The threshold for yellow heavy rain warnings - and yes thanks for reminding me Freddie - warnings are issued for impacts and not thresholds these days - has now been reduced to such a level, that the Met Office may as well issue a blanket yellow warning for the whole of the UK if there's any kind of active weather system crossing the country.
I'm sure that the people of South Wales know what to do when driving in heavy rain - let's face it they have had years of practice at it.
I realise that the Met Office are just playing the 'health and safety - fear of litigation' game, but the whole country seems to me to be at serious risk of being mollycoddled to death.
Yes there should be warnings issued for heavy rain events that would result in flooding, but rainy days are just part of the fabric of everyday life on this sceptred isle, and this event wasn't one of them.
Talking of flooding, over 64 mm of rain fell on the 11th close to Dingwall, most of that during the late afternoon (see my report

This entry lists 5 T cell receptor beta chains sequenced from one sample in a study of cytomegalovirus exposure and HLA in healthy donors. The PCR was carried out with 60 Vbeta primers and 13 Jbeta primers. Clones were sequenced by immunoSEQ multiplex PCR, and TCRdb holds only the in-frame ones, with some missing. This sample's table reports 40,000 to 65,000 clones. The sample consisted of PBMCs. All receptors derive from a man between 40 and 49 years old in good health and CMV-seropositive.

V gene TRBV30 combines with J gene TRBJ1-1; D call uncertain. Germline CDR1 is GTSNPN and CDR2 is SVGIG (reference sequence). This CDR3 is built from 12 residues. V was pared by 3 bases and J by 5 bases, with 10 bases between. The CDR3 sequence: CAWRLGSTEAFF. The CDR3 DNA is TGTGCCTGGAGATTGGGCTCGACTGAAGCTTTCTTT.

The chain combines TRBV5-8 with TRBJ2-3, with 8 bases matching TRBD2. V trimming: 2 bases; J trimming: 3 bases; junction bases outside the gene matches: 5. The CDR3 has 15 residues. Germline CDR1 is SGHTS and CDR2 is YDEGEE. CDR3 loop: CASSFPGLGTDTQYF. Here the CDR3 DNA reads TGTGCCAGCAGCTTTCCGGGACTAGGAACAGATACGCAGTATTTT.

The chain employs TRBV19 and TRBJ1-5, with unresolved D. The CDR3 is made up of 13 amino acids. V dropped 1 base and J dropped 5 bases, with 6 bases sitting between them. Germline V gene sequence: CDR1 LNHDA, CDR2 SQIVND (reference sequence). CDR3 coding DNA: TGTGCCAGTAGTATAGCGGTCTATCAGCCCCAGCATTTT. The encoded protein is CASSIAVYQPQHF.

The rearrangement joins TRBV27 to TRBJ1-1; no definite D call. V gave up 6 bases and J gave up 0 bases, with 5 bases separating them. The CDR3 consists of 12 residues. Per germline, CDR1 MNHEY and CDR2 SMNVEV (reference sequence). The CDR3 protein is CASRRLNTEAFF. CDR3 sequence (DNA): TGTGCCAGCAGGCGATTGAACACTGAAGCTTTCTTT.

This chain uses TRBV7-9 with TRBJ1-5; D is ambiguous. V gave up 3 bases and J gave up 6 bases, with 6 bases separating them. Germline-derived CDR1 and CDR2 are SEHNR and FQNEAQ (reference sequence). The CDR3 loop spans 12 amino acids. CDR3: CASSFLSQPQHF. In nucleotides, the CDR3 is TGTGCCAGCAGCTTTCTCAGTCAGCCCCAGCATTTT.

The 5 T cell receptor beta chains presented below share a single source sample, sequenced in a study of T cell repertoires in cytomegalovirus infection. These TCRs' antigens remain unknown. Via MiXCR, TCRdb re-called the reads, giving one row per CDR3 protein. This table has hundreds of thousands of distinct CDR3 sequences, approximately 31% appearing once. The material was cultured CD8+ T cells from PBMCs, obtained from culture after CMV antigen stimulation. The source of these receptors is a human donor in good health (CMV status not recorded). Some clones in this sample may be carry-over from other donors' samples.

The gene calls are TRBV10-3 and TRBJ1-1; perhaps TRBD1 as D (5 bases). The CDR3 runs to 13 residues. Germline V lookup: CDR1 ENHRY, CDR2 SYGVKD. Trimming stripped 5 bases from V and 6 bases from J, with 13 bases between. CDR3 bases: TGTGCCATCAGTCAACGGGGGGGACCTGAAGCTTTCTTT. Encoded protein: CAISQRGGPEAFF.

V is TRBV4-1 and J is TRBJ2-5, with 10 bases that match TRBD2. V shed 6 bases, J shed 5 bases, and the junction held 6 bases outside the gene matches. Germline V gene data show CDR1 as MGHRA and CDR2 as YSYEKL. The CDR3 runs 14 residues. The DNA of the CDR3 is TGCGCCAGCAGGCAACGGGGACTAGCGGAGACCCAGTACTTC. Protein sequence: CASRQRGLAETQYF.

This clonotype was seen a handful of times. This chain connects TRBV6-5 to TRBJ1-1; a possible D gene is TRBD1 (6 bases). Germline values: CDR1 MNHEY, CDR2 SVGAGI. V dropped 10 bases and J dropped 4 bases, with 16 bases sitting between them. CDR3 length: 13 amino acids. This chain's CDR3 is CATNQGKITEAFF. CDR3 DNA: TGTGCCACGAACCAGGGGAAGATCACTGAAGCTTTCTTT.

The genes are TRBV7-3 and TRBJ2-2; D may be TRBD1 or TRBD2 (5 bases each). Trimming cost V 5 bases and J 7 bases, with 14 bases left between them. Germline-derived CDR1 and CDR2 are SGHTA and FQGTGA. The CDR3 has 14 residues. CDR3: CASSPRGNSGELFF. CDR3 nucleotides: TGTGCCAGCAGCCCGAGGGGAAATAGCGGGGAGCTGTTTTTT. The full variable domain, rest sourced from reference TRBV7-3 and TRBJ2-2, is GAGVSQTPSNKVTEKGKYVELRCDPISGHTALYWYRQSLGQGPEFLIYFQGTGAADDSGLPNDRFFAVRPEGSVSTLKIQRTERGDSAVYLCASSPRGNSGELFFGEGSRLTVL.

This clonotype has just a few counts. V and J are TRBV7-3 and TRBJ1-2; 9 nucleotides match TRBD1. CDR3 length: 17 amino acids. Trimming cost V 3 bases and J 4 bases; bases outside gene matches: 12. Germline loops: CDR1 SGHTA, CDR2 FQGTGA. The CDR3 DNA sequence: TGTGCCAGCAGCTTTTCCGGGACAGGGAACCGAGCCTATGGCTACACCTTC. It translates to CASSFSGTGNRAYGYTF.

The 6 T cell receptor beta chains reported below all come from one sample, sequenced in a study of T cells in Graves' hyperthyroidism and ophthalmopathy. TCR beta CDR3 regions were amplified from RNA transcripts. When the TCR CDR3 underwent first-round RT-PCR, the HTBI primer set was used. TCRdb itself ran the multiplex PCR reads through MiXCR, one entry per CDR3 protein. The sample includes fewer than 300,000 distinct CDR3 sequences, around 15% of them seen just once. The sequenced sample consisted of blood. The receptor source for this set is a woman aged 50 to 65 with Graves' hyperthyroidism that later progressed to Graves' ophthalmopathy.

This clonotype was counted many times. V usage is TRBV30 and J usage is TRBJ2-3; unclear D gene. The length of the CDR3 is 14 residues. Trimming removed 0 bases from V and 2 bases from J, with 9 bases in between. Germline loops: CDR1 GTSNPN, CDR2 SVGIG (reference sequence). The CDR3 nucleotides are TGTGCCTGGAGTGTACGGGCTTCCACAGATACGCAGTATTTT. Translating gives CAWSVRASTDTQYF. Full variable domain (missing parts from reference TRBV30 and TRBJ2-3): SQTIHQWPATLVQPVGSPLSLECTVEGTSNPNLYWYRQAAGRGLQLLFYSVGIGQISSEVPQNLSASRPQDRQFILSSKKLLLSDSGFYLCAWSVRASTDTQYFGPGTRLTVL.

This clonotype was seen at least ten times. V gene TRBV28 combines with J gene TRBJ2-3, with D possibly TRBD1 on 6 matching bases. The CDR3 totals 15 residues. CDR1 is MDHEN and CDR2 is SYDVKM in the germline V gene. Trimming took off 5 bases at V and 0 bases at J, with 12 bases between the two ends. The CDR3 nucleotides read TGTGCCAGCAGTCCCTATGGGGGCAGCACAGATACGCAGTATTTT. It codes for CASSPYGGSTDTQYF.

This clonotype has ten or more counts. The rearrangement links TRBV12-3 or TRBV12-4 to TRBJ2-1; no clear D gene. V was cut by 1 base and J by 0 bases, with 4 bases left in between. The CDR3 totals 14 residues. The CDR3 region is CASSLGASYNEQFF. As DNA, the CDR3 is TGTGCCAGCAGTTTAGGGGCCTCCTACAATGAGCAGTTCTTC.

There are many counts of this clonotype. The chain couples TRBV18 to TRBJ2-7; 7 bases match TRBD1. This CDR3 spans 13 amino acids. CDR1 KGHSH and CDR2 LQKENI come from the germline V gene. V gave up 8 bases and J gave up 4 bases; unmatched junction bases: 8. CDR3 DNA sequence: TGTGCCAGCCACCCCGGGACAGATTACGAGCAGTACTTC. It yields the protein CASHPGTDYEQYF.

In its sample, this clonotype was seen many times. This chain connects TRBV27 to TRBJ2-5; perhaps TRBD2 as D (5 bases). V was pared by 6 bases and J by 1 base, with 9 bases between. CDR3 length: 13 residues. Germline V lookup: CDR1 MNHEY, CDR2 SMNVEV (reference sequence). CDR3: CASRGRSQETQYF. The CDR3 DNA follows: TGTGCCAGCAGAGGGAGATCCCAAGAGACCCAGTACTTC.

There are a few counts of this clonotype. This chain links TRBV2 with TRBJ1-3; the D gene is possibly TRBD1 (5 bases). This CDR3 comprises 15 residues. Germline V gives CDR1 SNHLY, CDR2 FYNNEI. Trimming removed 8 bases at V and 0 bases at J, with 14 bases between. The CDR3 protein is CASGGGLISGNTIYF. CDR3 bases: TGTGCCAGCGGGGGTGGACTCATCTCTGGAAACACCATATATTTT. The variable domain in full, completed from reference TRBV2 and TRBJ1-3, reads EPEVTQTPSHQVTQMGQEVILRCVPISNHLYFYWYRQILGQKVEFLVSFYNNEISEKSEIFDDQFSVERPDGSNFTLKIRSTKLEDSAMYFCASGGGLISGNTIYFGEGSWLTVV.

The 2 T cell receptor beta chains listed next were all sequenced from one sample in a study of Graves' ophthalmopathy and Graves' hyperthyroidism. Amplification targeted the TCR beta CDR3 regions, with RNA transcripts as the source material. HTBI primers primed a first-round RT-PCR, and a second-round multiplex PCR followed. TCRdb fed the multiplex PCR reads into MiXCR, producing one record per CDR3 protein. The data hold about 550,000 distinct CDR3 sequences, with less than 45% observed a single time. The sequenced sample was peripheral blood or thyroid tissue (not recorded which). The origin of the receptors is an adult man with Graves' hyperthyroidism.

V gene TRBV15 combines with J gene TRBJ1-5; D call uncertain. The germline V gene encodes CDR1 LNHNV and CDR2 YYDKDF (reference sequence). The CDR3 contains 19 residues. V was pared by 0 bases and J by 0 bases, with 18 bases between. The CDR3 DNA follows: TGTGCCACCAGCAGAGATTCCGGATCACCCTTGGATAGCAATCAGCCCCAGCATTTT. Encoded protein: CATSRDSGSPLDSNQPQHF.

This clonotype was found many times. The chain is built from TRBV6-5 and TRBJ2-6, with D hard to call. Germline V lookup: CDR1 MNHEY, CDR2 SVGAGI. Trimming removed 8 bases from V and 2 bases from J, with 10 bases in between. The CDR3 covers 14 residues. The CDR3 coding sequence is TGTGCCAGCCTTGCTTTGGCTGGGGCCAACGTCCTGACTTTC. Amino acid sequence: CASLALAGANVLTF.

). There was a yellow thunderstorm warning out for the north of Scotland for that day - but there were no thunderstorms - just torrential rain and flooding. The Met Office never updated their warning to amber or red, even though the 'wet desk' (if they still call it that) must have had full visibility of the SEPA (and EA) automatic rainfall network, as well as their own (the one that Julian is privy to but not members of the public).
I don't know if SEPA issue flood alerts for Scotland, but they must have sophisticated GIS systems that they feed the latest NWP mesoscale forecast and and observational data into that are able to predict when trouble is brewing for low lying places such as Dingwall. I wonder if and how SEPA and Highland Council would have reacted to the issuing of a red warning for heavy rain from the Met Office that afternoon?